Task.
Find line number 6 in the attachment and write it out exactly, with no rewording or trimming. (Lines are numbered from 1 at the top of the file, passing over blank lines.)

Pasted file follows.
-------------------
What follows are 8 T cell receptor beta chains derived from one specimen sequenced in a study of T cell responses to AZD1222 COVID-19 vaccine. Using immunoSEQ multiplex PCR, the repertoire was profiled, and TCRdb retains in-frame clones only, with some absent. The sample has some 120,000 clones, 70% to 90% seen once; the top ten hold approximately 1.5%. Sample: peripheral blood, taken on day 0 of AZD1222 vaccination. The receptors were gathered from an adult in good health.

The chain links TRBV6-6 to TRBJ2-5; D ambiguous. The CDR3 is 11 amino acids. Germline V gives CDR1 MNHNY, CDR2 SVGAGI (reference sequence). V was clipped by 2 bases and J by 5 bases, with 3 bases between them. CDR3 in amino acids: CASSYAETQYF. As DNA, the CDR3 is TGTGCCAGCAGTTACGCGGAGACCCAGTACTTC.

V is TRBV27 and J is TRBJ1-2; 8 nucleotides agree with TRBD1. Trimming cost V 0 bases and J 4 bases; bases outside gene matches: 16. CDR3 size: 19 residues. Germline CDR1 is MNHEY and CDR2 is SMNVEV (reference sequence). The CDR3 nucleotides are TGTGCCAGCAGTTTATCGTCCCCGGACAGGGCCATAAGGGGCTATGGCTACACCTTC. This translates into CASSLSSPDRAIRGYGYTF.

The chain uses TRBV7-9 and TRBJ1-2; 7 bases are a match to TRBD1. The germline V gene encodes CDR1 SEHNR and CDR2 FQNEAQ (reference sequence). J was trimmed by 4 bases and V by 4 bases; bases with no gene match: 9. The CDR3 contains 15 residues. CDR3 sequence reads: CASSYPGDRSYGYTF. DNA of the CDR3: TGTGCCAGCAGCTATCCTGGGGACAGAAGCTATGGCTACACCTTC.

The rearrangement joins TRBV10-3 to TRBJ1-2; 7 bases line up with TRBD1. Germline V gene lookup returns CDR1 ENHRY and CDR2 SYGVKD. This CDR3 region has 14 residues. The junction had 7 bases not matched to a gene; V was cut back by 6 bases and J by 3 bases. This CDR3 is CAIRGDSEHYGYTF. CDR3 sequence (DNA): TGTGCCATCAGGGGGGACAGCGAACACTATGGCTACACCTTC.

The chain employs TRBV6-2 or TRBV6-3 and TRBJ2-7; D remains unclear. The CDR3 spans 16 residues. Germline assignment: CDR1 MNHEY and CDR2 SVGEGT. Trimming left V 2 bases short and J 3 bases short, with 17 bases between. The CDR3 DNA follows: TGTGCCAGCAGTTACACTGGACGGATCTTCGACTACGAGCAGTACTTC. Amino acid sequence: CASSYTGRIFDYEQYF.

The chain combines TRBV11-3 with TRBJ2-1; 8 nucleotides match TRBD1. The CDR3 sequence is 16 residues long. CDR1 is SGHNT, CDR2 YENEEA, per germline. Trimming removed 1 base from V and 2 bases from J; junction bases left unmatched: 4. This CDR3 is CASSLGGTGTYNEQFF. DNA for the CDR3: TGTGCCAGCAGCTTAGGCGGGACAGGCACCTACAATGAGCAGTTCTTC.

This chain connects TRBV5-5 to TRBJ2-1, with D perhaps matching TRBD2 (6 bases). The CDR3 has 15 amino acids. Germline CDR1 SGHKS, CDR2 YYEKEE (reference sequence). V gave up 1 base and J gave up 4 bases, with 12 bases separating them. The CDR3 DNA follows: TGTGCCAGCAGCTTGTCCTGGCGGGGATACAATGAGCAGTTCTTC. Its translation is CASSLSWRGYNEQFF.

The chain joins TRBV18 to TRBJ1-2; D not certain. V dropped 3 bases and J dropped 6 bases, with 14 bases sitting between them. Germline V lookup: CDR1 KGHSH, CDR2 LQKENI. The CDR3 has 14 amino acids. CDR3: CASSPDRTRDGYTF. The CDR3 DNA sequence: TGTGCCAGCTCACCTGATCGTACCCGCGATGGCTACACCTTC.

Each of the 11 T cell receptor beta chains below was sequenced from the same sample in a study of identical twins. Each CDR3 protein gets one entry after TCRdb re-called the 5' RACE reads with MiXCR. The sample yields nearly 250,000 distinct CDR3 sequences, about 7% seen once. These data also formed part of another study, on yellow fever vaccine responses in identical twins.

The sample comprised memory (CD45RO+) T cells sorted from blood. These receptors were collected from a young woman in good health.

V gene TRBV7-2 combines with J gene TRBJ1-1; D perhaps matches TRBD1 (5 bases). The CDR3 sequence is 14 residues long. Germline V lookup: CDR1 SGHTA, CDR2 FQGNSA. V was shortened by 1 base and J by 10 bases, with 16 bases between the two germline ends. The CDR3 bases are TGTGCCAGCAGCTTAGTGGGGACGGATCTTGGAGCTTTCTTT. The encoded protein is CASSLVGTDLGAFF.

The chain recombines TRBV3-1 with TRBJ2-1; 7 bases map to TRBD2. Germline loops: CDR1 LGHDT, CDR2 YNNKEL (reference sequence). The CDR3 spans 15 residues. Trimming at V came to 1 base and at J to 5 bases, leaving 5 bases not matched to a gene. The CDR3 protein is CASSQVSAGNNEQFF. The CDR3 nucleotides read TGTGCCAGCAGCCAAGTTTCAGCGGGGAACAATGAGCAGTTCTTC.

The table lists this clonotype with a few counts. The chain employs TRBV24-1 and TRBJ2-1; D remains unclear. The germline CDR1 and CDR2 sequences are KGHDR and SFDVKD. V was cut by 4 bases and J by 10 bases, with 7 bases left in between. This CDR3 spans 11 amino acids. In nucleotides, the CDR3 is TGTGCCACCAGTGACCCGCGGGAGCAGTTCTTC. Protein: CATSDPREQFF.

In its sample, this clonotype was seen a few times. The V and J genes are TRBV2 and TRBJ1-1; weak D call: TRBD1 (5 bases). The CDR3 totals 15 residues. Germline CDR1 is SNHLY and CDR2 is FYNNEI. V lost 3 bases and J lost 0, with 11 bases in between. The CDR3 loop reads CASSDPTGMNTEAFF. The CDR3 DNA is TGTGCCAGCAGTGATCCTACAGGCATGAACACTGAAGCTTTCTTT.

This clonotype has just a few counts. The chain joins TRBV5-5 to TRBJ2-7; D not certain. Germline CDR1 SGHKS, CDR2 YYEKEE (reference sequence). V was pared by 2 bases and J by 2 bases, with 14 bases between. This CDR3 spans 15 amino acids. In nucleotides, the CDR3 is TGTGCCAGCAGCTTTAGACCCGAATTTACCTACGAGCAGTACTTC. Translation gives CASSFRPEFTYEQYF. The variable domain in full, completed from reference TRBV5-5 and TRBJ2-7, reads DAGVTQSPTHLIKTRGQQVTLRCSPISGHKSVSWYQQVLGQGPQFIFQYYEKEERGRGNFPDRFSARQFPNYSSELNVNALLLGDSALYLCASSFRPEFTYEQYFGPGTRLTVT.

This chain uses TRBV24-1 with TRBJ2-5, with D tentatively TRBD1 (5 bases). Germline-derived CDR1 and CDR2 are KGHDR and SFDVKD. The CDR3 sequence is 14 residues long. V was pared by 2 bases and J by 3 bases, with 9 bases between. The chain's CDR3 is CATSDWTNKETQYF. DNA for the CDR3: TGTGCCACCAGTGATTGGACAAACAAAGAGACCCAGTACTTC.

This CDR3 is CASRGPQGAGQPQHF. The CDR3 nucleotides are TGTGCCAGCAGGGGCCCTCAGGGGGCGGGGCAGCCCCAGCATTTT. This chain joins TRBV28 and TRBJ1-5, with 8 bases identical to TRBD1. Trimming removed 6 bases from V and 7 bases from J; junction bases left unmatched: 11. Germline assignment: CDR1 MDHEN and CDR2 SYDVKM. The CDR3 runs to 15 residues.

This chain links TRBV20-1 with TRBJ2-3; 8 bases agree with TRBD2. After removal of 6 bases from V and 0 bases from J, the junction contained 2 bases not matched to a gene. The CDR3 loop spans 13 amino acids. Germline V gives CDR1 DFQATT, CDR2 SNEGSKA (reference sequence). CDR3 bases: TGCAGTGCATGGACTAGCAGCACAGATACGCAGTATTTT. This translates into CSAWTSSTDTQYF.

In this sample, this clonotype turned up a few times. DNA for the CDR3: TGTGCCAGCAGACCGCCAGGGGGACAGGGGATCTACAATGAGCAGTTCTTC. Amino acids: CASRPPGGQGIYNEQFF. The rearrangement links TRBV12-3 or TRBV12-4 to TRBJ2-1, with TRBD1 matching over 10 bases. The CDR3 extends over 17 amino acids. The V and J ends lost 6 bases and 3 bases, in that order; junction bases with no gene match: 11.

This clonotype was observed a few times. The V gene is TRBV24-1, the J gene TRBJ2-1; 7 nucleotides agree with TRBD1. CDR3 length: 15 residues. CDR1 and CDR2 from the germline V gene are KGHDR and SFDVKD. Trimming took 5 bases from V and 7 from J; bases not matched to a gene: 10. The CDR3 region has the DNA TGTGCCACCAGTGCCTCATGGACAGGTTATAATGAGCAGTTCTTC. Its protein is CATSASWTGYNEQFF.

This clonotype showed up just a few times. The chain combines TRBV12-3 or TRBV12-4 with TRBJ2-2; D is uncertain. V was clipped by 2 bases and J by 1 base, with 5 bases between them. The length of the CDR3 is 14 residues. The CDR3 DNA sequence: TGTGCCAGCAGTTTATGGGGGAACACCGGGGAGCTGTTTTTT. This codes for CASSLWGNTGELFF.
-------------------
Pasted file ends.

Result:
The chain employs TRBV6-2 or TRBV6-3 and TRBJ2-7; D remains unclear. The CDR3 spans 16 residues. Germline assignment: CDR1 MNHEY and CDR2 SVGEGT. Trimming left V 2 bases short and J 3 bases short, with 17 bases between. The CDR3 DNA follows: TGTGCCAGCAGTTACACTGGACGGATCTTCGACTACGAGCAGTACTTC. Amino acid sequence: CASSYTGRIFDYEQYF.